oklo inc.

partnered with

Argonne National Laboratory and Idaho National Laboratory

Accelerate Development of Industry-Relevant Features in Modern Simulation tools, RFA-18-15829


TOTAL PROJECT VALUE: $569K (DOE funding, $455K; awardee cost share, $114K)

STATUS: Completed

PRINCIPAL LAB INVESTIGATORS: Paul Romano ([email protected]) and Rich Martineau (INL retired)

DESCRIPTION: Under this Gateway for Accelerated Innovation in Nuclear voucher, Oklo Inc. (Oklo) partnered with Argonne National Laboratory to accelerate the development of open-source and modern simulation tools. The project has an industry-wide impact since it advances the state-of-art simulation to design and build advanced reactor systems. The project involves further development of OpenMC, a community-developed Monte Carlo neutron and photon transport simulation code, adding capabilities of particular relevance to the advanced reactor industry. The industry needs usable, modern simulation tools to develop their technologies and bring new reactors to market. Although many of the legacy tools available to reactor developers today provide valuable capabilities, they were not built to the today’s standards. New simulation tools currently under development are substantially improving this situation, but important gaps remain. This project commits additional resources to the code and provides resources to create more powerful visualization capabilities. Under the voucher, Oklo also partnered with Idaho National Laboratory to further develop thermal-hydraulic tools built upon the Multiphysics Object-Oriented Simulation Environment framework that readily couple with BISON. This project is accelerating industry-relevant features in these tools and accelerating the technology development timeline for Oklo and other reactor developers.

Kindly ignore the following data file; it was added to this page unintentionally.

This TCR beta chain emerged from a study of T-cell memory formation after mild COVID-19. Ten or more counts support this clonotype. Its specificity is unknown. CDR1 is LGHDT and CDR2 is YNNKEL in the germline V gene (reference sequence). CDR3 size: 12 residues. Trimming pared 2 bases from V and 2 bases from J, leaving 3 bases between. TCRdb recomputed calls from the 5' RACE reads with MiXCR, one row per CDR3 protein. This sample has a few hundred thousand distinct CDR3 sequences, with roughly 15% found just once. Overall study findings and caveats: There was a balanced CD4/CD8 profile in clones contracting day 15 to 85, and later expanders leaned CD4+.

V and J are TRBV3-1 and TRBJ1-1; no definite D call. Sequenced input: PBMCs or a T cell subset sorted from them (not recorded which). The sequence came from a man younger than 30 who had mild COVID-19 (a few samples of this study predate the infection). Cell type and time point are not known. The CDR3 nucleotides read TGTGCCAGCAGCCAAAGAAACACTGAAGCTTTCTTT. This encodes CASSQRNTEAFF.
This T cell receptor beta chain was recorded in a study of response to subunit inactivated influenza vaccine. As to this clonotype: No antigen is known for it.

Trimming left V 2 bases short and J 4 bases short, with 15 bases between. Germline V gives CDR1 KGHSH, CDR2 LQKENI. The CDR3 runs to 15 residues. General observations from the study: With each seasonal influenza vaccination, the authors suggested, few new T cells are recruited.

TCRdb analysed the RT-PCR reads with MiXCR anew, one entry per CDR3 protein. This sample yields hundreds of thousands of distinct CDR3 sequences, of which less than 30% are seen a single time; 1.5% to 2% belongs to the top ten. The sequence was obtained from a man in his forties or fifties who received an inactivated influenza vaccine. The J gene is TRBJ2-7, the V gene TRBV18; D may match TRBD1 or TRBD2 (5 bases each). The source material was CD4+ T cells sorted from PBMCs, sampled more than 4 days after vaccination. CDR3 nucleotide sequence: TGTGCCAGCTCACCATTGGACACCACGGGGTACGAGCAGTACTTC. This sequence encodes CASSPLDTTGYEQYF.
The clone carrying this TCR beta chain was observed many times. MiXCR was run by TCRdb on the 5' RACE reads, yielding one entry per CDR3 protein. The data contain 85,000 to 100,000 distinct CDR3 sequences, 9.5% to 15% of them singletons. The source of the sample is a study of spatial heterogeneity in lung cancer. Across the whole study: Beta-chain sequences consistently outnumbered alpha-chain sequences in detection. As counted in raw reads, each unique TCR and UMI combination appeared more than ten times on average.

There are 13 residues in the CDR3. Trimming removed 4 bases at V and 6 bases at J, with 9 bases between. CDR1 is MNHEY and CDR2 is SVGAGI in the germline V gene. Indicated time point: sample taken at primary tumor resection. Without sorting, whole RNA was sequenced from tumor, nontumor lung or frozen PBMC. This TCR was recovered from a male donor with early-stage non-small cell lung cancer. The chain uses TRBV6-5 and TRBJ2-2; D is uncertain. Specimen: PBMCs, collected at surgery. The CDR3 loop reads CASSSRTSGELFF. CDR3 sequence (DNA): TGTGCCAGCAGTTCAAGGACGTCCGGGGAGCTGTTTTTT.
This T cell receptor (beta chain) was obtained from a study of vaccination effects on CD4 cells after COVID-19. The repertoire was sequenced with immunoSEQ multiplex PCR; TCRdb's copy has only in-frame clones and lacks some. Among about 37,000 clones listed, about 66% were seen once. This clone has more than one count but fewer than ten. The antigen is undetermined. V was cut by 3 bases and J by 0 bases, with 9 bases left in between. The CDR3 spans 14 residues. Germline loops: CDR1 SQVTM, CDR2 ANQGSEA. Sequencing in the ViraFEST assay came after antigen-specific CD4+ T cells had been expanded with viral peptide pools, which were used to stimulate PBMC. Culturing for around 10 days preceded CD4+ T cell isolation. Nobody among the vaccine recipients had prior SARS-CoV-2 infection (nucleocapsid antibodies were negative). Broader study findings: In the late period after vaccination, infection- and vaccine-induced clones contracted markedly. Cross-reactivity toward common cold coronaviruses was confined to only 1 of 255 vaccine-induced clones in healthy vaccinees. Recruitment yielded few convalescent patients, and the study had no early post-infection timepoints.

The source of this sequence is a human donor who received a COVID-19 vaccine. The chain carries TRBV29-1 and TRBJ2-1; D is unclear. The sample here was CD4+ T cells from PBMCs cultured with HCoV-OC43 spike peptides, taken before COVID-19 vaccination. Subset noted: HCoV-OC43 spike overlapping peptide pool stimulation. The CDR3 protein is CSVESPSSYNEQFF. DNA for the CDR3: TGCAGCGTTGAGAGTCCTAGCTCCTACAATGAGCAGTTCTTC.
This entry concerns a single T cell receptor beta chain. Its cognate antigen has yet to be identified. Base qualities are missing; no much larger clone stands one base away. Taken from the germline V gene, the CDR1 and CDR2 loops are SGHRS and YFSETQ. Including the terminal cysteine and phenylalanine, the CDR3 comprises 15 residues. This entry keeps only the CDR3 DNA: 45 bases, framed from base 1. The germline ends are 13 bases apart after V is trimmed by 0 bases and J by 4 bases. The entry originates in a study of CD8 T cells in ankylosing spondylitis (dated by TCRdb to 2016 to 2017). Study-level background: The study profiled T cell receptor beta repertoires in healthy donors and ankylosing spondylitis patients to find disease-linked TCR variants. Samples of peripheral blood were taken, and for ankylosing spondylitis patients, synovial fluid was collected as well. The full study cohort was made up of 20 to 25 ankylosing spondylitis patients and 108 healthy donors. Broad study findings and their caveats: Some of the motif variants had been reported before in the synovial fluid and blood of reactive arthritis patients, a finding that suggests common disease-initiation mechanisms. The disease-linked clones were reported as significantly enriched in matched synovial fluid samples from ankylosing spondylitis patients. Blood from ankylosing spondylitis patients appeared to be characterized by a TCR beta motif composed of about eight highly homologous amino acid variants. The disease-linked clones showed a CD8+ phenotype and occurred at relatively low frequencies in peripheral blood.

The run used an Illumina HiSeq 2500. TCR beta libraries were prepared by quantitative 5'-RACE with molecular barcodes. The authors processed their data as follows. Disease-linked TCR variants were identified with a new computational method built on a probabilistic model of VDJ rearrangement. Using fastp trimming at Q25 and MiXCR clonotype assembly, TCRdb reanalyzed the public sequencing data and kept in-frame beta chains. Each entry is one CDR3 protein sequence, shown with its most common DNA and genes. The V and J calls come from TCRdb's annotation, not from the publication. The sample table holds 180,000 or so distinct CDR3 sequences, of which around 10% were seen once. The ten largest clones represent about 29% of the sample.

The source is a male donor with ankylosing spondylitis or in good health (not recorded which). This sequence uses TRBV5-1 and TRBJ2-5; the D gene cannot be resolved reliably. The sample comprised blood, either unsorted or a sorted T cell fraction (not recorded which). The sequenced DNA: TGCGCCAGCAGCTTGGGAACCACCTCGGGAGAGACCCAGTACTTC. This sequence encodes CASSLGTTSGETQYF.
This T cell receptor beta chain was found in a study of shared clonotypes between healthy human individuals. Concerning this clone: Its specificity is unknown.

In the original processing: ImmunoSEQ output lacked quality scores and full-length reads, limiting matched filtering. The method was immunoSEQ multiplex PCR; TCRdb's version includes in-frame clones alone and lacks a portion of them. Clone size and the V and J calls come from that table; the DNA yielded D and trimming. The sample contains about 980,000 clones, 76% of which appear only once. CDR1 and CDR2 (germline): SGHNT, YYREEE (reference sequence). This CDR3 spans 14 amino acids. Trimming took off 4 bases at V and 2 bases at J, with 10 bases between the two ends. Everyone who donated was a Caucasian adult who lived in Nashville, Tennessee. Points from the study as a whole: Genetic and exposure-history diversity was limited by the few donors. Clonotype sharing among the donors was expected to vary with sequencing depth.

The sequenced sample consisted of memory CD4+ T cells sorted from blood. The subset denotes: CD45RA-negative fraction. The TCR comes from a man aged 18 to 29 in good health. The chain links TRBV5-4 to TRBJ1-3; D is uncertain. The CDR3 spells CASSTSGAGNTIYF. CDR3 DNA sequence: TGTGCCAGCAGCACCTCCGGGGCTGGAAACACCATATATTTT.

BENEFIT: Advanced simulation tools are now more approachable and attainable, so companies can easily acquire these tools and train employees to use them. These tools provide capabilities to accelerate engineering design work, resulting in improvements in performance, economics, and safety.

IMPACT: Improvements to these simulation tools allow Oklo and other reactor developers to perform analyses and iterate on designs more quickly without using laborious workflows, enabling more diverse designs created for specific markets and minimizing deployment time.

LESSONS LEARNED: Simulation tools with significant improvements in visualization and multiphysics capabilities streamline the design process and the design burden for reactor developers. Funding sources, such as the Gateway for Accelerated Innovation in Nuclear, provide a valuable industry mechanism to validate specific work by directing resources accordingly.

SIGNIFICANT CONCLUSIONS: Having usable modern simulation tools accelerates engineering design work and provides stronger technical bases during regulatory submission.

NEXT STEPS: Oklo will continue to integrate these improved simulation tools into its reactor design workflow as new capabilities are added. They will also maintain an open dialogue and provide feedback to the simulation tools developers to guide continued tool improvements based on industry needs.

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